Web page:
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Property Owners' Liability Insurance Explained
If a tenant, visitor or member of the public on your property is injured or their property is damaged, they may claim compensation from you—the owner of the property. Property owners' liability insurance covers the cost to defend against such a claim and pays any compensation awarded to the person making the claim.
For homeowners, this protection is typically embedded into your buildings insurance policy. Landlords should ensure this property owners' protection in part of their landlord insurance policy. For businesses, these types of claims can be covered by public liability insurance.
Property Owners' Liability Meaning
Property owners' liability means that the owner of a property (e.g., an individual or business) can be held liable if a member of the public is injured or their property damaged whilst on the property. Or in some other way related to the property. In that case the member of the public can sue the property owner for damages for which they're liable.
Property Owners' Liability Claims Examples
- A property owner has not fixed a loose tile on a step up to the front door. A visitor to the property loses their footing on the tile and falls down the stairs, seriously injuring themselves. They sue the property owner for damages.
- There is a poorly maintained tree with some dead branches at the front edge of a property. During a wind storm one of the dead branches falls onto a car below, causing significant damage. The car owners sues the property owner.
- A gas explosion results in both personal injury to a tenant and damage to their property. The tenant sues their landlord (the property owner) for damages.
What Does Property Owners' Liability Cover
Property owners' liability covers personal injury, illness or property damage to a third party that is caused by or linked to a property—injury, illness or damage for which the owner of a property may be liable. It covers both legal defence costs and any compensatory damage the owner is found liable to pay.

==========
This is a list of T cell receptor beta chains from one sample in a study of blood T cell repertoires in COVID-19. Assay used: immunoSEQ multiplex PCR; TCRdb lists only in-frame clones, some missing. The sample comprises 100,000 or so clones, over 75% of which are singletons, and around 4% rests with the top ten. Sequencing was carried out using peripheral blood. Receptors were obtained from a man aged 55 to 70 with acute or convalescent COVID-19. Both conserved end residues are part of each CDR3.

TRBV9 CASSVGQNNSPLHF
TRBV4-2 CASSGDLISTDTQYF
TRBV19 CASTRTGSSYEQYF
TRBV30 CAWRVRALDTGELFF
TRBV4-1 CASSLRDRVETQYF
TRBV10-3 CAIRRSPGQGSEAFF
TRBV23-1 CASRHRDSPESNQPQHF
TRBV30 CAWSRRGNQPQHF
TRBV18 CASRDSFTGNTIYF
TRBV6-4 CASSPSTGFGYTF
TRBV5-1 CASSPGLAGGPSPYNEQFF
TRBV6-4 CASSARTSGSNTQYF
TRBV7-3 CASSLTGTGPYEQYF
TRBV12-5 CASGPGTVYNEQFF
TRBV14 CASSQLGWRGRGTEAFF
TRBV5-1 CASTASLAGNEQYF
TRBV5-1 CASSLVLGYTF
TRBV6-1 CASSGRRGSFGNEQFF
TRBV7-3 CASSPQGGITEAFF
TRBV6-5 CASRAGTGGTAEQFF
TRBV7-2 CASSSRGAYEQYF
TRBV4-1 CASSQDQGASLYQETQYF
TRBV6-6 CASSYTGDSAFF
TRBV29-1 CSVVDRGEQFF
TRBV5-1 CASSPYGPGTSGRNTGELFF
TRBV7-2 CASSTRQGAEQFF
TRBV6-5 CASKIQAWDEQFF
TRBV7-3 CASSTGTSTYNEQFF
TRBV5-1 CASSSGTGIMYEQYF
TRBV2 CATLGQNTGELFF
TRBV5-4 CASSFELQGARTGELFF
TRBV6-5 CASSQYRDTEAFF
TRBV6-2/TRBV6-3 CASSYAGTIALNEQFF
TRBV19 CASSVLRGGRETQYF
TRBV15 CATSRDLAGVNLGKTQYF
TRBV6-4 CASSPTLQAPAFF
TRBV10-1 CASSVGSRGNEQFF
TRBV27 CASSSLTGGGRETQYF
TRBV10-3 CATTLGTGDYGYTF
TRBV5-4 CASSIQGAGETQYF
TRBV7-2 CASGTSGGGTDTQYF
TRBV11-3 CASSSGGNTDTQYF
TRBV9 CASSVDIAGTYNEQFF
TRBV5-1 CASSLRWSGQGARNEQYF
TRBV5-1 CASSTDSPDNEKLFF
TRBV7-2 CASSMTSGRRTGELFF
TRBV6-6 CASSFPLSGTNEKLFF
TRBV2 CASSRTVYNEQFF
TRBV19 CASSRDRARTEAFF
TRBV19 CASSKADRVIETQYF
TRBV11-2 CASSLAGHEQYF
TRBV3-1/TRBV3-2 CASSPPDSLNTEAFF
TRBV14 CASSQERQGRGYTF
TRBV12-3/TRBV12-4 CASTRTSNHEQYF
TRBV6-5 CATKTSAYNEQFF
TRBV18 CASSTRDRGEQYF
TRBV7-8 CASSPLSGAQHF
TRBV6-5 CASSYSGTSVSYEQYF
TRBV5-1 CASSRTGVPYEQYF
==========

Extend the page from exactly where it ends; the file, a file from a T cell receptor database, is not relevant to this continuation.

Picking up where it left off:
Difference between Public Liability and Property Owners' Liability
The difference between public liability and property owners' liability is essentially in the policyholders. Public liability insurance is generally bought by a business (e.g., sole trader, partnership or limited company) while property owners' liability insurance would be purchased by private property owner such as a landlord (or it will be part of a homeowners' building insurance policy). Property owners' liability insurance is basically a type of public liability insurance in that they both cover injuries, illnesses or property damage to third parties. This could be customers, vendors or passers-by in the case of a business, or tenants or visitors to a property in the case of a landlord.
Is public liability insurance the same as property owners' liability?
Public liability insurance and property owners' liability both cover illness, injury or damage to third parties. However, while public liability would be bought by business, property owners' insurance would be bought by a landlord or other private property owner.
Do I Need Property Owners' Liability Cover?
Property owners' liability is not required by law. But if you have a mortgage it may be a requirement of your contract. And even when not required, property owners' liability cover is obviously a sensible protection to buy. Personal injury or property damage claims can result in significant awards, and without insurance a property owner would be liable to cover any such award themselves. This could even put the property at risk if the owner did not have sufficient funds to cover any compensatory award.
Property owners' liability is relatively cheap, all things considered, so if you own a property then this type of cover is a usually considered to be a very sensible addition to help you manage the risk of property ownership. We don't know any property owners without it. And property owners' insurance is a critical component of most commercial property insurance and residential landlord insurance policies.